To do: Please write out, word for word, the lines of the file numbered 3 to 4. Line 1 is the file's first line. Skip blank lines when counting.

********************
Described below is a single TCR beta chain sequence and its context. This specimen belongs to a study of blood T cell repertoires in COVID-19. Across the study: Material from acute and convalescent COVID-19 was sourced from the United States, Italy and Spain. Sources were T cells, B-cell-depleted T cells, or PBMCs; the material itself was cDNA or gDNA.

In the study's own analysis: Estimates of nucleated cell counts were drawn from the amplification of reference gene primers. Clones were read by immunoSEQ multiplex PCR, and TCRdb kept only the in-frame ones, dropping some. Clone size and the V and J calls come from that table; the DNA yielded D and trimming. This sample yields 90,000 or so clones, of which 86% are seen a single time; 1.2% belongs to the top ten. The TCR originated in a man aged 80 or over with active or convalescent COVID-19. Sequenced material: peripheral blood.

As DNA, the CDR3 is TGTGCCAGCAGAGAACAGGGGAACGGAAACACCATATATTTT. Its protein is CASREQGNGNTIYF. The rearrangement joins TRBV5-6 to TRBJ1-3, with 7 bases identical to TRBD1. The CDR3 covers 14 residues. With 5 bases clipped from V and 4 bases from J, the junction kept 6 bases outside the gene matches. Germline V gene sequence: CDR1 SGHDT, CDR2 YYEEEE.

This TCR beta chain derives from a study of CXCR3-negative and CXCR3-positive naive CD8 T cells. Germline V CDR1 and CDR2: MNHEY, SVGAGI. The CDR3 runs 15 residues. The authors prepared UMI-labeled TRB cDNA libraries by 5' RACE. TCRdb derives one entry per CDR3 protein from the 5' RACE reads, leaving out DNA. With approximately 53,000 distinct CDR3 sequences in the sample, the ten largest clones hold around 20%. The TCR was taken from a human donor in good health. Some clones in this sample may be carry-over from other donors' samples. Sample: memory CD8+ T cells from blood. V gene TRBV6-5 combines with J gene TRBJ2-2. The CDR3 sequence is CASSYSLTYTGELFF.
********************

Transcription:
As DNA, the CDR3 is TGTGCCAGCAGAGAACAGGGGAACGGAAACACCATATATTTT. Its protein is CASREQGNGNTIYF. The rearrangement joins TRBV5-6 to TRBJ1-3, with 7 bases identical to TRBD1. The CDR3 covers 14 residues. With 5 bases clipped from V and 4 bases from J, the junction kept 6 bases outside the gene matches. Germline V gene sequence: CDR1 SGHDT, CDR2 YYEEEE.

This TCR beta chain derives from a study of CXCR3-negative and CXCR3-positive naive CD8 T cells. Germline V CDR1 and CDR2: MNHEY, SVGAGI. The CDR3 runs 15 residues. The authors prepared UMI-labeled TRB cDNA libraries by 5' RACE. TCRdb derives one entry per CDR3 protein from the 5' RACE reads, leaving out DNA. With approximately 53,000 distinct CDR3 sequences in the sample, the ten largest clones hold around 20%. The TCR was taken from a human donor in good health. Some clones in this sample may be carry-over from other donors' samples. Sample: memory CD8+ T cells from blood. V gene TRBV6-5 combines with J gene TRBJ2-2. The CDR3 sequence is CASSYSLTYTGELFF.